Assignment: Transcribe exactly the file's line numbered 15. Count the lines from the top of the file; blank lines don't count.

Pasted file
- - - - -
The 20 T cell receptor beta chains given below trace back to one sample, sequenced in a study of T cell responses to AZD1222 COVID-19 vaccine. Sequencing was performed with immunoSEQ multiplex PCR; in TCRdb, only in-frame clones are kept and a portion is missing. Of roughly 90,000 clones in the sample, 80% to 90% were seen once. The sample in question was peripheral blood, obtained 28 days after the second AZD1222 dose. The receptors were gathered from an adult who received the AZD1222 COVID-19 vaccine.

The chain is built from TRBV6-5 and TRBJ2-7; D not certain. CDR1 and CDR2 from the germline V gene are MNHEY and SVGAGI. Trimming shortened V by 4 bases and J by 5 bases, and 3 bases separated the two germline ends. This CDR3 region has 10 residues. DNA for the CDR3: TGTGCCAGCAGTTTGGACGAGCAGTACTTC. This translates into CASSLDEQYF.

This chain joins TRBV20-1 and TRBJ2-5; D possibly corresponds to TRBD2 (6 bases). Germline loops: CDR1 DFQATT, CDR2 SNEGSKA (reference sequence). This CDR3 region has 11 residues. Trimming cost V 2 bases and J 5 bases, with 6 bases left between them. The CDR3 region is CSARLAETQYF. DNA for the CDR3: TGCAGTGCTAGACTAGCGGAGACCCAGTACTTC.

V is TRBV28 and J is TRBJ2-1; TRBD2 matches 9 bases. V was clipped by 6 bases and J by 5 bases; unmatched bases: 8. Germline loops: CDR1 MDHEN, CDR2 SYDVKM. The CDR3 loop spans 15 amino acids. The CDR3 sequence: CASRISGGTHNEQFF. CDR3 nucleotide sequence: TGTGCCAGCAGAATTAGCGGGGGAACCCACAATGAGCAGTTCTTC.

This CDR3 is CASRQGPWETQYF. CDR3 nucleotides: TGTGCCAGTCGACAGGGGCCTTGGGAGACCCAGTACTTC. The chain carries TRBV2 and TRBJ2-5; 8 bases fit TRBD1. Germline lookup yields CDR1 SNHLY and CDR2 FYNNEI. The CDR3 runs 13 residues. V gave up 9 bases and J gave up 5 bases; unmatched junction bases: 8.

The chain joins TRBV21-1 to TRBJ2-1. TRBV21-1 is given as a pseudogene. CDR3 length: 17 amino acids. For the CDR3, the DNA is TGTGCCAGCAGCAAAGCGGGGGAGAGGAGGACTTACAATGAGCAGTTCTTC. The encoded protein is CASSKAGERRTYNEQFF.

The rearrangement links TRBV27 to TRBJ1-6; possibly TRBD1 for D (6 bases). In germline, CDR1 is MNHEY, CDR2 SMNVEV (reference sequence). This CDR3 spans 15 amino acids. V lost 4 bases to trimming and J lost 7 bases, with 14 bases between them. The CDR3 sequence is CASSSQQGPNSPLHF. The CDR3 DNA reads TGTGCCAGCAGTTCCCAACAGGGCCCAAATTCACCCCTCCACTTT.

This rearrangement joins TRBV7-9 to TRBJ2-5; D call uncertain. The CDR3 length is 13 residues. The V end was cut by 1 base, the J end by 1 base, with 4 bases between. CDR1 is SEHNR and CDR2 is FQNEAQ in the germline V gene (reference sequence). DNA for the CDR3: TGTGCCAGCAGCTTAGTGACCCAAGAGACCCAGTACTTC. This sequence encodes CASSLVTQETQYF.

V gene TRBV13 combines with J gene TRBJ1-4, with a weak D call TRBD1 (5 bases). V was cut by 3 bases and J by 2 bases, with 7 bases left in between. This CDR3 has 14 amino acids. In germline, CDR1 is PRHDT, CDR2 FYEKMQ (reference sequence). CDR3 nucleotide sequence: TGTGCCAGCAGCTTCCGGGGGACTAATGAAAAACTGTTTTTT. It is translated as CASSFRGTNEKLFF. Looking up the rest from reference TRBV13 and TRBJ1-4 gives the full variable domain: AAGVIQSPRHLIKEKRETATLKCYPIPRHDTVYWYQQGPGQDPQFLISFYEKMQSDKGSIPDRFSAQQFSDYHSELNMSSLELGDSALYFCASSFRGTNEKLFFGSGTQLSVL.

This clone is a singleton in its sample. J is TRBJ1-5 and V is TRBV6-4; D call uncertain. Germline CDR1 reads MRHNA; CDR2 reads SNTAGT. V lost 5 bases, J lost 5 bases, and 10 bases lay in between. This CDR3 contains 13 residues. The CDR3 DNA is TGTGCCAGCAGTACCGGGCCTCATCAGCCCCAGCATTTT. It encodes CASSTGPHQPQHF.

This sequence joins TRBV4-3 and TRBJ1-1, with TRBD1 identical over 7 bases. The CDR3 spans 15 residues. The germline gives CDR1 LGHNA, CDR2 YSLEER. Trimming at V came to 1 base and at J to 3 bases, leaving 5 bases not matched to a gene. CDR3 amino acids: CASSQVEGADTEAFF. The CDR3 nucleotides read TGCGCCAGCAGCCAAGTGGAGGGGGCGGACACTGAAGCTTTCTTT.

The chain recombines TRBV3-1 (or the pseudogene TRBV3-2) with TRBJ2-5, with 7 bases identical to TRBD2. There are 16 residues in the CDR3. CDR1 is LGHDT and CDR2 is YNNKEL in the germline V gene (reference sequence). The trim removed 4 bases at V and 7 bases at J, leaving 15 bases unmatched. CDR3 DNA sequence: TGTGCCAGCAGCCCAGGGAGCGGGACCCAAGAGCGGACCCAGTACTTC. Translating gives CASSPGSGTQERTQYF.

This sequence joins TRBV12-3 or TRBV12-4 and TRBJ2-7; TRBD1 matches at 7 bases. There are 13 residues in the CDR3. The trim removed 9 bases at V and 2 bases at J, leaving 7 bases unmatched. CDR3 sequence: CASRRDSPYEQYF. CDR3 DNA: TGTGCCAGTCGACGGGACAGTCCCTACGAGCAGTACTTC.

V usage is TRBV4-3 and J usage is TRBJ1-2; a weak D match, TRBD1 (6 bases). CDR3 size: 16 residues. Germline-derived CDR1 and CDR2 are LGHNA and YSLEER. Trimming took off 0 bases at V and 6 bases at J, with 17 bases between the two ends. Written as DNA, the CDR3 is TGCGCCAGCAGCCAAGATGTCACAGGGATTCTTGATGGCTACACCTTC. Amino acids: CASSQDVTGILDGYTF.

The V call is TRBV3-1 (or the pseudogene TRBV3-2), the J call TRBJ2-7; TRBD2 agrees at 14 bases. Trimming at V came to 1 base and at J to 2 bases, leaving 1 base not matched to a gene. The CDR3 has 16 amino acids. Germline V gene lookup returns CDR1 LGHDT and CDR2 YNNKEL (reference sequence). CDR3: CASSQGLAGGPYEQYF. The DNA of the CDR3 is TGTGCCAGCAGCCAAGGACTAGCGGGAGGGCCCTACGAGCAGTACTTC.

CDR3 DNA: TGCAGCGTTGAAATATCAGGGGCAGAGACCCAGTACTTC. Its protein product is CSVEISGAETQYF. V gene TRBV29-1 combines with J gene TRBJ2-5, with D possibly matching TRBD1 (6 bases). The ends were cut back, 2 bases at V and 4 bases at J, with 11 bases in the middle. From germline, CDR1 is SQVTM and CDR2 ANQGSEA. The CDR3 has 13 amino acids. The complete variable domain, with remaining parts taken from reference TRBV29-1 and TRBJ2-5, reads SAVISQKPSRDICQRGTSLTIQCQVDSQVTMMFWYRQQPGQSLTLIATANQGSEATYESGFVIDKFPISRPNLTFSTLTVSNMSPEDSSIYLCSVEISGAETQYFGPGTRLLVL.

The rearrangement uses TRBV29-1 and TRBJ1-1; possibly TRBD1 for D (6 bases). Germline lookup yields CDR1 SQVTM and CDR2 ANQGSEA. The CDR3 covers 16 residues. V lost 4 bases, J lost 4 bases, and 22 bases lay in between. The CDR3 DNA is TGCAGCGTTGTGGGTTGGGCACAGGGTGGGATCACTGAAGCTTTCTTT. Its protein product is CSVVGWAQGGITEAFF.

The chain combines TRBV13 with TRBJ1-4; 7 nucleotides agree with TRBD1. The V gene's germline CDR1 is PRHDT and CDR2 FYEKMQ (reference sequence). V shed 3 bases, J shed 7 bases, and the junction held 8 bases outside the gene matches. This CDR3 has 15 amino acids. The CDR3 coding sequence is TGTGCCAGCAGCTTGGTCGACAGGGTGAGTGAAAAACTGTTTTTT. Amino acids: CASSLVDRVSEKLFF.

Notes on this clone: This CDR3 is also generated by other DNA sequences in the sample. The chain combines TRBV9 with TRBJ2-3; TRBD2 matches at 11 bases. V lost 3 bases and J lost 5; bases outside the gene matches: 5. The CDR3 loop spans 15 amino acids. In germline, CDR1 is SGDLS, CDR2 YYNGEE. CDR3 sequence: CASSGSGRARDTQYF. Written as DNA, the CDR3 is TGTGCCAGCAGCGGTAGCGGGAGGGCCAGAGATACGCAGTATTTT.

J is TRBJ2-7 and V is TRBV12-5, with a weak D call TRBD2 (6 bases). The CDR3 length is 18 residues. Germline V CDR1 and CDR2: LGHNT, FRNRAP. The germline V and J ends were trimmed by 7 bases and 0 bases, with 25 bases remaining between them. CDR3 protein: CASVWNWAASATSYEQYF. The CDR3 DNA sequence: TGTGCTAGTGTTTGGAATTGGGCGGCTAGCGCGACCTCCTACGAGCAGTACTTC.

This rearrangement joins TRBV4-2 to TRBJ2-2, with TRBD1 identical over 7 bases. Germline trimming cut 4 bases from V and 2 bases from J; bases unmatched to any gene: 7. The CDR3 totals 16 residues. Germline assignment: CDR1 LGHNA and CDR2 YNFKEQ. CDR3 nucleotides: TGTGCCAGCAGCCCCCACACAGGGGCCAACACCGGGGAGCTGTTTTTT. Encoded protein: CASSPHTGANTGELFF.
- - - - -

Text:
The V call is TRBV3-1 (or the pseudogene TRBV3-2), the J call TRBJ2-7; TRBD2 agrees at 14 bases. Trimming at V came to 1 base and at J to 2 bases, leaving 1 base not matched to a gene. The CDR3 has 16 amino acids. Germline V gene lookup returns CDR1 LGHDT and CDR2 YNNKEL (reference sequence). CDR3: CASSQGLAGGPYEQYF. The DNA of the CDR3 is TGTGCCAGCAGCCAAGGACTAGCGGGAGGGCCCTACGAGCAGTACTTC.